Finding error messages intended for the user application in an immense amount of TSQL code

itnifl used Ask the Experts™
In an effort to streamline and systematize error message that are presented to the user from the application system we are developing/sustaining, I have made a complete list of error message and where they are found in the code base.

Except for error messages that origin from views and stored procedures in the MSSQL database that is the backend for this system.

When I searched for error messages in the application code base, I used regular expressions to look for hardcoded error messages in the source code. I also manually looked through all .resx files for error messages. But I am not sure of what is the best approach when searching for error messages in views and stored procedures.

The amount of views and stored procedures in the database backend is huge, and it will take an immense amount of time to read through it all manually. I also don't trust that I will catch all error messages sufficiently by manually reading all the code.

So, are there any good ideas on how to approach this task of finding error messages in views and stored procedures in an MSSQL database in a quick as possible and efficient way?
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Mark WillsTopic Advisor, Page Editor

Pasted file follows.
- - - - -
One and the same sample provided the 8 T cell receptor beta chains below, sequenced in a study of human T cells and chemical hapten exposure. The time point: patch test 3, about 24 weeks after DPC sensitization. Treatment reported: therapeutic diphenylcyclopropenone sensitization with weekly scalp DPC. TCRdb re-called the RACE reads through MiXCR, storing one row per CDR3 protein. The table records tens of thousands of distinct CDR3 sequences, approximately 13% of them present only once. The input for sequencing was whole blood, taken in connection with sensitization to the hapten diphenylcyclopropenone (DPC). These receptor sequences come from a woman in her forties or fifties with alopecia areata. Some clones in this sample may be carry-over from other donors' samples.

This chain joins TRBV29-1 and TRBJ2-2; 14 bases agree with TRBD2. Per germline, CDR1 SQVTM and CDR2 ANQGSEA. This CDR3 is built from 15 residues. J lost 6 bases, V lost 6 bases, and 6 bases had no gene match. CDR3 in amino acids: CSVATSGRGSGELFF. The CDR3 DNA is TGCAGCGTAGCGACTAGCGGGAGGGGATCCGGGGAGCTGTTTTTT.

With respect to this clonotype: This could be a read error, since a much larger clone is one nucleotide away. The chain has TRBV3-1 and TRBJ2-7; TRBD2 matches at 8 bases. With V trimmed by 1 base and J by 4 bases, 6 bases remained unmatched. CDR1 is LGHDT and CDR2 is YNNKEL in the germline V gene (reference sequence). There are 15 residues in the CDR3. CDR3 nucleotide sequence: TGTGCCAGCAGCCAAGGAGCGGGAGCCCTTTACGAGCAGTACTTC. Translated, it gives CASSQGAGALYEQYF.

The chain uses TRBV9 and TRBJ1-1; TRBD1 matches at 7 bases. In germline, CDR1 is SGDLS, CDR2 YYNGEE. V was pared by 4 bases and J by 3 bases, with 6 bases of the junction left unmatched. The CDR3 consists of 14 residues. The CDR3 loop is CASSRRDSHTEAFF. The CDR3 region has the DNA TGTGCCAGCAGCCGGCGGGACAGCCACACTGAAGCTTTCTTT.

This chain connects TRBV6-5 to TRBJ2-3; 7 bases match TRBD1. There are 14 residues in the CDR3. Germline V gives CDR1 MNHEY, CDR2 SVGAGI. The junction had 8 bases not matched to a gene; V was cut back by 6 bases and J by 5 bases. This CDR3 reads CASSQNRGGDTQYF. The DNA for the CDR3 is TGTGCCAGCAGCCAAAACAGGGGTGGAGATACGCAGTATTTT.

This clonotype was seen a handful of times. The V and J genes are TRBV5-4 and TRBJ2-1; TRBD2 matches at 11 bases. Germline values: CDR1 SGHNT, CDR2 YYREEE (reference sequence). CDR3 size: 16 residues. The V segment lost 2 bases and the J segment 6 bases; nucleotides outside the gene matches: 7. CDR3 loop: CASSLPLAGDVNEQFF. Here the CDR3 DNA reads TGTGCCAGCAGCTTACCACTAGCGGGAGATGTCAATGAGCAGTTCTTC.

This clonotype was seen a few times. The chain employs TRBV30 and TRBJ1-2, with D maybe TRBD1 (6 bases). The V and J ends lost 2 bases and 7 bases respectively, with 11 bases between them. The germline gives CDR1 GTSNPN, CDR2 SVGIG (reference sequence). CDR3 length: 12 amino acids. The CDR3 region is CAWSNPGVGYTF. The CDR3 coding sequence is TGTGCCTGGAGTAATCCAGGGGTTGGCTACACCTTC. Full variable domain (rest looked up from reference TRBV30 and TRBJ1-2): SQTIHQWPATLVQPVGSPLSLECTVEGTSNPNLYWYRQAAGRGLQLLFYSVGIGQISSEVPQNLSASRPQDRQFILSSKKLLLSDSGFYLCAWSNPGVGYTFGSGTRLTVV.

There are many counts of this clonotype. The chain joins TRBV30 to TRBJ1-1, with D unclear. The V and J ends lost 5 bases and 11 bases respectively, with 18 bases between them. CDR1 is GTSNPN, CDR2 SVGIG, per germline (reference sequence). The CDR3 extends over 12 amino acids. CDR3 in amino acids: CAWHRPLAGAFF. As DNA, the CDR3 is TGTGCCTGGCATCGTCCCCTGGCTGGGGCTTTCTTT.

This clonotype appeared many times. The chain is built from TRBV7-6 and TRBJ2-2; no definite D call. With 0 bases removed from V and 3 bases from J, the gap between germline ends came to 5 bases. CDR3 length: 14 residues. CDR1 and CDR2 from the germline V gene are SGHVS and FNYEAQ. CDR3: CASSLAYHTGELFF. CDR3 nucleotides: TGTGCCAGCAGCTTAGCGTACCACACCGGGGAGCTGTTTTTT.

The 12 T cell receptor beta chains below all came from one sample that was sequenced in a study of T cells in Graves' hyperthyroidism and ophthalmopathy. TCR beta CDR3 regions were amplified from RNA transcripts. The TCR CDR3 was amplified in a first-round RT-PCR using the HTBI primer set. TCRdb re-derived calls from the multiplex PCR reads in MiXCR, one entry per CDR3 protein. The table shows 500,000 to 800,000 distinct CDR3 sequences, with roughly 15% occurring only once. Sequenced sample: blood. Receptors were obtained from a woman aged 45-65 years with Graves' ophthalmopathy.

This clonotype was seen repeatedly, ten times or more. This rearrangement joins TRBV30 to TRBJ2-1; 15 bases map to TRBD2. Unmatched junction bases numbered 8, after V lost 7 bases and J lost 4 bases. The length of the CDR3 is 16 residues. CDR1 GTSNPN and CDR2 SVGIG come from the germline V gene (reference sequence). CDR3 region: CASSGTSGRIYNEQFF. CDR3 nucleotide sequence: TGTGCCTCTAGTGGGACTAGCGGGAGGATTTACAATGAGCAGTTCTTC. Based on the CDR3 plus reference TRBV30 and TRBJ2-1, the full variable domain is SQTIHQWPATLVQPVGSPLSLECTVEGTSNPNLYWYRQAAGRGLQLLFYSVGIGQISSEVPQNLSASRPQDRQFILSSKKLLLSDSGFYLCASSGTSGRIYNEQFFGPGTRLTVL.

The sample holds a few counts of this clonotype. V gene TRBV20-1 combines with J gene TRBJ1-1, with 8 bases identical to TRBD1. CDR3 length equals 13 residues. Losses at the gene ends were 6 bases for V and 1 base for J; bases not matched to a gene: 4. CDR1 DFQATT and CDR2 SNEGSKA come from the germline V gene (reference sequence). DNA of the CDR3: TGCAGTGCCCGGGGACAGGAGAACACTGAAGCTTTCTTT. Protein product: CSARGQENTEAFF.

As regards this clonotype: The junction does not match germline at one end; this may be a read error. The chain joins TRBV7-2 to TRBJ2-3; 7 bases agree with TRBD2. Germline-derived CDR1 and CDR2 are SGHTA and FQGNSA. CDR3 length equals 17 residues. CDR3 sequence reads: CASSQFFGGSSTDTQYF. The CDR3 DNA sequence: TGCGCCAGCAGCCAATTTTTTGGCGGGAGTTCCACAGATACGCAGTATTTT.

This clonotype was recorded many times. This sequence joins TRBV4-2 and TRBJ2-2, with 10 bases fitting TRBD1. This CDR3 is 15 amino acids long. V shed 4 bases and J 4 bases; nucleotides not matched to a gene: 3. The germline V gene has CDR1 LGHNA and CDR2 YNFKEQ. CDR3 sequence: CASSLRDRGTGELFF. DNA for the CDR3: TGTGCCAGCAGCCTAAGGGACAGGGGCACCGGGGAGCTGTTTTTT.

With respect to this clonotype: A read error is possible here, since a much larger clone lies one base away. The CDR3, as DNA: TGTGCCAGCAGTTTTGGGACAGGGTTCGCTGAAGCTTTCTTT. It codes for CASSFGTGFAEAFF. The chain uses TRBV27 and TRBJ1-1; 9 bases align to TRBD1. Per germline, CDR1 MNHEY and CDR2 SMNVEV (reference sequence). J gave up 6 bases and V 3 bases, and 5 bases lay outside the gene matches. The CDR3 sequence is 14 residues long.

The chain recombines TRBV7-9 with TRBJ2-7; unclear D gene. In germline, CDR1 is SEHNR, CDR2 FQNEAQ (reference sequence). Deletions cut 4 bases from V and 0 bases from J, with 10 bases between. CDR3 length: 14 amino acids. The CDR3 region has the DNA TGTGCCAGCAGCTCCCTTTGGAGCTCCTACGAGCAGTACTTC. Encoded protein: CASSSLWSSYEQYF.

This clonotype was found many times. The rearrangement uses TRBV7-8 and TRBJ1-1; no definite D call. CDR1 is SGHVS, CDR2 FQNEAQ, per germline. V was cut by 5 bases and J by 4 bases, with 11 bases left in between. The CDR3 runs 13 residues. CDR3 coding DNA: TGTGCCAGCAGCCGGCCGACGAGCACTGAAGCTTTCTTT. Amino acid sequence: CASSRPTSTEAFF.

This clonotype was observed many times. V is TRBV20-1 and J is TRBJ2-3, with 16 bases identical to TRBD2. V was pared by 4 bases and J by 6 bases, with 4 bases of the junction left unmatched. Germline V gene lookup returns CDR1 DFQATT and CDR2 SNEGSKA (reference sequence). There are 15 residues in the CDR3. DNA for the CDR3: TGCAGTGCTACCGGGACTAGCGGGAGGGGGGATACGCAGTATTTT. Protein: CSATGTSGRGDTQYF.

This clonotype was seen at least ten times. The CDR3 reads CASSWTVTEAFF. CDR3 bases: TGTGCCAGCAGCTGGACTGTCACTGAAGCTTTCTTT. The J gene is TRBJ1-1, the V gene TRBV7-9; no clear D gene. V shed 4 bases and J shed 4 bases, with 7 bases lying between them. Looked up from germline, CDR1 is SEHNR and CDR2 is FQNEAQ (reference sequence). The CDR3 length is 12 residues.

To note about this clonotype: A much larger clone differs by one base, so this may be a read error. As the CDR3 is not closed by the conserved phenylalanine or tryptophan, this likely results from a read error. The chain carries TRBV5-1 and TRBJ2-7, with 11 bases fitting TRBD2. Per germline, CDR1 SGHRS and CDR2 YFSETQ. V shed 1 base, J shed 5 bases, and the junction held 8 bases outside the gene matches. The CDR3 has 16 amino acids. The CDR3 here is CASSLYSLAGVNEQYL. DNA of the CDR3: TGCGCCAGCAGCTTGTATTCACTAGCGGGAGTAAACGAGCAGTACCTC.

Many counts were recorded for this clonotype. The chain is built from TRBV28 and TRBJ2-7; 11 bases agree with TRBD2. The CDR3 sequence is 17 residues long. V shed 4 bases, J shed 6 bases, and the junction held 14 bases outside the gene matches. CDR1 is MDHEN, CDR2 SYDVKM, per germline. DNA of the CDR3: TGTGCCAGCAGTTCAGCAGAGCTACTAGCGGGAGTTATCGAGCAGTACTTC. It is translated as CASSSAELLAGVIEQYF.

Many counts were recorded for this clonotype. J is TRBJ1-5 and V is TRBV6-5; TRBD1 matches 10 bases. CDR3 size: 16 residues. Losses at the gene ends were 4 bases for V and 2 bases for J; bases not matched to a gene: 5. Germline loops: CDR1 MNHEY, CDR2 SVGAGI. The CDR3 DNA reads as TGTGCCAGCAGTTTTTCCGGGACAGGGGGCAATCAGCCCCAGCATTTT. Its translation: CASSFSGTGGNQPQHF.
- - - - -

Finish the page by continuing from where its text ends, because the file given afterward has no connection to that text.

Distinguished Expert 2018

Do they have any format / construct as a message ?

Otherwise you would be searching for strings and if error messages are unstructured, will be hard to differentiate....

Maybe a couple of examples would help....

You could export SP's Functions, Views etc to disk file and use a similar approach with your resx files....


I exported the whole database into one big sql file using ReadyRoll Pro. I ended up with a scriptfile that was 99 192 lines long. Started out by searching for text like 'RAISERROR', 'check' and 'error' in the scriptfile using Notepad++. It became clear that some stored procedures where being used for error handeling. I used the name of these and searched them up by using a text search for further information. This way I found 22 places where error messages were being generated, but I bet there could be far more.
Topic Advisor, Page Editor
Distinguished Expert 2018
Good start !!

It can be a royal pain.... But years of T-SQL routines / procedures will result in exactly what you are finding. Unfortunately.

One software house I was in charge of, we had formalised, structured messaging. We ran a survey amongst a several thousand "key users" about the messaging the system produced.

Surprisingly, even with strict controls in place, the most frustrating of messages (all round) were the simple innocuous messages like "not found" which of course didnt comply with our strict standards. The argument being that the message was so unlikely to occur.... Yeah right.

The moral of the story ?

It is a very difficult task in a largely unstructured environment like T-SQL.

The bigger question is having a full code review and deciding what to do (if anything).

In that regard, using SSMS, it can be easier to right click on the database, go into TASKS, then GENERATE SCRIPTS, and choose the objects to script - starting with Stored Procedures / Functions - because they *should be* the more obvious....

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